How ‘cockpit politics’ can lead to plane crashes

Cockpit of a plane and dashboard
Photo: Relations between pilots can jeopardise the safety of passengers. (Supplied: Wikimedia)

Since the early days of commercial aviation, flight safety has steadily improved.

Considering the number of flights, accidents are now extremely rare, and 70 per cent of them are attributable to human factors. This has led to research in psychology, cognitive science and, more recently, in neuroergonomics.

Researchers have been investigating factors such as drowsiness, stress, attention, workload, communication, and cognitive biases.

One that has been surprisingly overlooked is that of social relations within the cockpit.

Commercial-airline crews are made up of one or two first officers and a designated leader, the captain. While all the pilots have the necessary skills to fly the aircraft, the captain is legally responsible for the flight. They are more experienced, better paid and often significantly older than first officers.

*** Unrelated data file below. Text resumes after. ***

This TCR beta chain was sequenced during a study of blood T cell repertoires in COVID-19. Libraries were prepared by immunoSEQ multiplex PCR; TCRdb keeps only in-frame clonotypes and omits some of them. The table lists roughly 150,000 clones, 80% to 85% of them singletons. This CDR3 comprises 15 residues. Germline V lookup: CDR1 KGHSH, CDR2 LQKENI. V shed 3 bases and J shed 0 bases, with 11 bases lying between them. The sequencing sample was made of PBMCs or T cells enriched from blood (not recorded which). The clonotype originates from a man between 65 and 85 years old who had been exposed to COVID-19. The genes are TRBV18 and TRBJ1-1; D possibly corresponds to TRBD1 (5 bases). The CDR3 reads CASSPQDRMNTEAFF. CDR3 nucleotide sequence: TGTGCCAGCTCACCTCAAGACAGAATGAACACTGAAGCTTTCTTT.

Before take-off, the captain decides who will pilot the aircraft and who will monitor the instruments, checklists and communication.

The power imbalance between the two creates a hierarchical system.

Depending on the situation and the pilots’ personalities, this imbalance can sometimes compromise communication and adversely influence decision making.

Garuda jet crash at Yogyakarta airport
Photo: When it comes to plane safety, the stakes couldn’t be higher. (Reuters: Pentak Lanud Adisucipto )

Power and cognitive bias

Being in a position of power increases the risk of cognitive bias. The halo effect — the tendency to judge people on the basis of their characteristics (such as ethnicity, age, religion etc) or past events unrelated to the situation at hand — can severely affect captains.

This happened in 2011 during the approach of First Air flight 6560, when the relatively inexperienced first officer noticed that the aircraft was veering sightly off-course.

The captain — who, unlike the first officer, had flown many times over the Arctic region — believed the instruments were simply adversely impacted by the proximity of the north magnetic pole. Blinded by his first officer’s relative lack of experience, the captain ignored the latter’s repeated warnings and suggestions to go around.

The mistake proved fatal to the captain, the first officer and 10 passengers.

Captains can also be affected by the false-consensus bias — the tendency to believe that those around us approve of our ideas and actions to a far greater extent than is actually the case.

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